This post is part three of a three-part series focused on helping you get on the same financial page with your spouse. I have used these three steps to work through substantial financial challenges and achieve some of my biggest plans, hopes, and dreams. I’m confident they can help you move forward to living a fully funded life!
Step 3. Take Action!
Depending on the level of stress felt during the conversation, it might be appropriate to back off for a little while to let your spouse process everything you have shared. Once the appropriate follow-up conversations have taken place, it is time to move forward.
Here are some ways to implement those financial changes in a way that honors your spouse and your dreams:
1. Establish clear ownership (share the next steps) Decide who will take responsibility for each step. Who will actually take the step to establish the 529 college savings plan with the investment company? Who will notify the cable company to cancel service? Who will have the conversation with your teenager about earning their money instead of receiving an allowance?
2. Celebrate progress Life is too short not to have celebrations! When you complete one of the agreed-upon steps, celebrate! Did you establish an automatic investment for your children’s 529 college savings plan? Celebrate because you’ve just taken a major step toward helping them graduate college debt-free! Did you actually stay within the budget at the grocery store? Celebrate because that is something most people cannot do—and the savings on food items is positioning you to fund your trip to Hawaii!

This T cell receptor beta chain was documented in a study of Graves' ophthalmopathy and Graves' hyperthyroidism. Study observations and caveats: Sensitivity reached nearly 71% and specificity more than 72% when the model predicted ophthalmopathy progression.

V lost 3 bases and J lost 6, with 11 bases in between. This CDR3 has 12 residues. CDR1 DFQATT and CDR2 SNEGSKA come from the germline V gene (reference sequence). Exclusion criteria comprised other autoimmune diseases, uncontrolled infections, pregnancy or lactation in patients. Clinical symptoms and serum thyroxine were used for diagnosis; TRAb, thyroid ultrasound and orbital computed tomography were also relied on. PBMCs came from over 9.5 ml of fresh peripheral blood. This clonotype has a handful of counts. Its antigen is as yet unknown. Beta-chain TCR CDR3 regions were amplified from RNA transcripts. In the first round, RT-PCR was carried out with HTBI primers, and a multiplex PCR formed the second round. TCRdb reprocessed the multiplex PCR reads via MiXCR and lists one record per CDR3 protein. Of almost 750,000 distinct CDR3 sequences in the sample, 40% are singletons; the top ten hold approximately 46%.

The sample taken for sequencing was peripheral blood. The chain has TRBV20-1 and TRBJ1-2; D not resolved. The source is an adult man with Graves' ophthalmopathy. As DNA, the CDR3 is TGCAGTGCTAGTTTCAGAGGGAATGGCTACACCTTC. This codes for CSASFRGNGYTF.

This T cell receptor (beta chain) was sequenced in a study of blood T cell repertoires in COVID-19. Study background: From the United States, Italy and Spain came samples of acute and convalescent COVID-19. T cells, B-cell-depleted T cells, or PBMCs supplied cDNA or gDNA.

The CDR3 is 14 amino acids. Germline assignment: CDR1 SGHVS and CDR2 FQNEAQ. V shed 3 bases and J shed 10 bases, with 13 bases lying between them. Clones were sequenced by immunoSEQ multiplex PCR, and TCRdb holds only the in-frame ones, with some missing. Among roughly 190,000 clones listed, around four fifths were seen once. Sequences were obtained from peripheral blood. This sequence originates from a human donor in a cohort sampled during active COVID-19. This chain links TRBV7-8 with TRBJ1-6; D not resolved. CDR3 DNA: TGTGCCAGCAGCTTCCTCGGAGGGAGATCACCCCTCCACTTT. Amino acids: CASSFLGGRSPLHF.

3. Open the door for future financial conversations Since your finances are so intimately tied to the accomplishment of your plans, hopes, and dreams, be sure to use the positive outcomes to establish a clear and open line of discussion for future financial opportunities and challenges.
Apply these steps, and you will soon find that you are a power couple: a partnership that nothing could ever separate.
Joseph Sangl is a leading teacher of personal finances and the founder of I Was Broke. Now I’m Not., an organization committed to helping people live fully funded lives. He’s also the author of several books including his latest release, “I Was Broke. Now I’m Not.” Joe resides in Anderson, South Carolina with his wife, Jenn, and their three children. You can connect with Joseph on Twitter.
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